Encyclopedia of Shinto

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カテゴリー1: 5. Rites and Festivals
カテゴリー2: State Rites
Also called Ainie no matsuri or Ainbe no matsuri. In ancient times, this festival was held at select shrines several days prior to the niinamesai festival to celebrate the new harvest. The first documentary mention of the term occurs in Nihonshoki under the entry for the third day of the tenth month of 676. Although the festival was conducted then in the tenth month, the Jingiryō records the rite as being celebrated on the first "day of the Hare" in the eleventh month. Under the ritsuryō system, imperial offerings (heihaku) were disbursed through the Jingikan to the supervisors (hafuribe) of shrines performing the festival. According to the Tenpyō ninen Yamato kuni seizei chō dankan, these offerings were received by the Ōmiwa-sha Shrine and seven of its associated shrines, while Ryōnogige lists the Yamato-sha Shrine (presently called Ōyamato Jinja) and eight associated shrines as recipients. The Ryōnoshūge (a.k.a. Ryōshaku) specifies that Yamato-sha and fifteen of its associated shrines received offerings, while the Engishiki lists Futonoto-sha and forty-one associated shrines. One theory holds that the geographical distribution of these shrines was established while imperial authority was concentrated in southern Yamato. There is no consensus regarding the origins of the festival's significance. Given its similarities with the Niiname-sai, various issues have been raised regarding the associations between the two. The fact that the Ainame-sai was one of the first festivals in Jingiryō to fall into decline was probably due to the resemblance with the Niiname-sai, which caused the distinctions between the two to become blurred.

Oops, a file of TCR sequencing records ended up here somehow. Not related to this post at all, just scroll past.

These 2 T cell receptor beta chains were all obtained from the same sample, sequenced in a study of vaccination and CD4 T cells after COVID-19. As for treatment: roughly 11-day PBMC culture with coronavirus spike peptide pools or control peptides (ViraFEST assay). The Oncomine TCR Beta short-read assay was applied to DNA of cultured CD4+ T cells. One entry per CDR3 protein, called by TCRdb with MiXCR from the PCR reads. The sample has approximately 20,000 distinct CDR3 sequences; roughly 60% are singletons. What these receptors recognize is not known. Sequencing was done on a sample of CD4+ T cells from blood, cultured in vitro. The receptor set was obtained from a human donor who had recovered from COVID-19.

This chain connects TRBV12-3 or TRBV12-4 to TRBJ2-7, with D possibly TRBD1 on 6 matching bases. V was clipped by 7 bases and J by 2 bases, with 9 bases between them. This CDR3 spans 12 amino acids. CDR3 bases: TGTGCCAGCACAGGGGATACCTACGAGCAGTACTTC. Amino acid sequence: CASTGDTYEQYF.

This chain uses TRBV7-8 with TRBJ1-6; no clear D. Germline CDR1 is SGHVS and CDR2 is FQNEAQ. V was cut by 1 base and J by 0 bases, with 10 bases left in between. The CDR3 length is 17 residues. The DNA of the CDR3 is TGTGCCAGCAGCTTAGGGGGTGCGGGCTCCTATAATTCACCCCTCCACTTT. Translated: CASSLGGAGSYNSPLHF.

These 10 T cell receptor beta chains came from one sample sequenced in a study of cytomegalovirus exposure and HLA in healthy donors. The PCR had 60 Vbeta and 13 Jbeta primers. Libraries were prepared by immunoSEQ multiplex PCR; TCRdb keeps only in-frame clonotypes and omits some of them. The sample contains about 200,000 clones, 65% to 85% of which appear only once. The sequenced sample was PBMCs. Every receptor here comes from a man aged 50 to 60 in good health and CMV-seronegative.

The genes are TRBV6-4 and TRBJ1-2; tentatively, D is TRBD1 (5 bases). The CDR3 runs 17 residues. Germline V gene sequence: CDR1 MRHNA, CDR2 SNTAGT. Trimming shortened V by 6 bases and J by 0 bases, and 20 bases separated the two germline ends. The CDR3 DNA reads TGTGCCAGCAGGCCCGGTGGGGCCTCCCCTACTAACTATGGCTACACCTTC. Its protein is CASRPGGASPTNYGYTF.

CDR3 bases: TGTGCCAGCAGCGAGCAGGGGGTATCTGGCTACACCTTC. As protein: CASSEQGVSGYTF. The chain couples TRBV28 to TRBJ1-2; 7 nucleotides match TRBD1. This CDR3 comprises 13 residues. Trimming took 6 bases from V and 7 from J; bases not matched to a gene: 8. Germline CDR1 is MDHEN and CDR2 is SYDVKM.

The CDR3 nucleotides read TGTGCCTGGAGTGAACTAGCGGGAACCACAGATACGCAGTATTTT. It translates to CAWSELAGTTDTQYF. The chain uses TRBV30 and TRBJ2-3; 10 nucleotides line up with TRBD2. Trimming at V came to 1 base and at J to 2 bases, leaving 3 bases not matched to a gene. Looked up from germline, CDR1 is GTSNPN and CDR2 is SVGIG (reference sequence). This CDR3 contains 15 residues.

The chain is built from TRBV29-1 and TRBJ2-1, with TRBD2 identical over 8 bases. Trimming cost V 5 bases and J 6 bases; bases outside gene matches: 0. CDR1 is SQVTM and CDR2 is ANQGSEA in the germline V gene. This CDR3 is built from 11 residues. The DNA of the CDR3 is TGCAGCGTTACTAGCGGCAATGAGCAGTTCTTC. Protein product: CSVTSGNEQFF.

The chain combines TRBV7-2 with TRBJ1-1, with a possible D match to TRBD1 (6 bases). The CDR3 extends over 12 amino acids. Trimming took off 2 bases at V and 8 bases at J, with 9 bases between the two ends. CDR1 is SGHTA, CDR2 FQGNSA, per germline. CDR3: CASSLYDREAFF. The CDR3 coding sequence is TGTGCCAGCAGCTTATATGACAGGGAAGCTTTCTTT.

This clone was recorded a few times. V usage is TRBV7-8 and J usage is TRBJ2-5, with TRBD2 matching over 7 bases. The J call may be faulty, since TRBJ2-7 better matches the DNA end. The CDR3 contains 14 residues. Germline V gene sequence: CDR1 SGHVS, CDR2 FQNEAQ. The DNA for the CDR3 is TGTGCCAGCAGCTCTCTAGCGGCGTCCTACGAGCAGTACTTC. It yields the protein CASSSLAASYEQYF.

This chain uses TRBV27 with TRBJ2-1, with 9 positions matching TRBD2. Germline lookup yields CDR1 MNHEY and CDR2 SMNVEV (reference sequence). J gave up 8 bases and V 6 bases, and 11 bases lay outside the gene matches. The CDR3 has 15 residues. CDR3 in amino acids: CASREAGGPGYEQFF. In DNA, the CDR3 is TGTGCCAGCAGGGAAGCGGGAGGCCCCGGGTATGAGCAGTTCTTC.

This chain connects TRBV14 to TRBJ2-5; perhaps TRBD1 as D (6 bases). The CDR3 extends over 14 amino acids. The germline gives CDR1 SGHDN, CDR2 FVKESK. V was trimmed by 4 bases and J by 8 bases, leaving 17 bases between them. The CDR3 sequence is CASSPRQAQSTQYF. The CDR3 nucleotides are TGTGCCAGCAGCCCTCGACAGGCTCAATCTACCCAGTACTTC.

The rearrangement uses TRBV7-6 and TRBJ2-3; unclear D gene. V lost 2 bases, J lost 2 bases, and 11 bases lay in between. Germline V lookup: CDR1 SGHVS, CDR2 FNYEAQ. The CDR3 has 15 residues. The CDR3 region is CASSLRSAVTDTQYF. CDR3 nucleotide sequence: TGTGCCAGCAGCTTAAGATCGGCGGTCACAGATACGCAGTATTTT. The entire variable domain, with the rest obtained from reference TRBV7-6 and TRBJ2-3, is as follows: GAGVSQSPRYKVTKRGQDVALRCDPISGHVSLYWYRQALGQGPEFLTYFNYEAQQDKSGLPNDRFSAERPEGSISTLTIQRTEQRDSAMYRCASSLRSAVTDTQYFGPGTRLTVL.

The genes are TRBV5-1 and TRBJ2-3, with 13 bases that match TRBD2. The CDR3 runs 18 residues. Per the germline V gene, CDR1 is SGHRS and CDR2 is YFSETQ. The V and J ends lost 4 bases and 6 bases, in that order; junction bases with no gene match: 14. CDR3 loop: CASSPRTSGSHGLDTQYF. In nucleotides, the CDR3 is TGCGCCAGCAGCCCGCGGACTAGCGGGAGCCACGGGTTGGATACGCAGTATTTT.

— Namiki Kazuko

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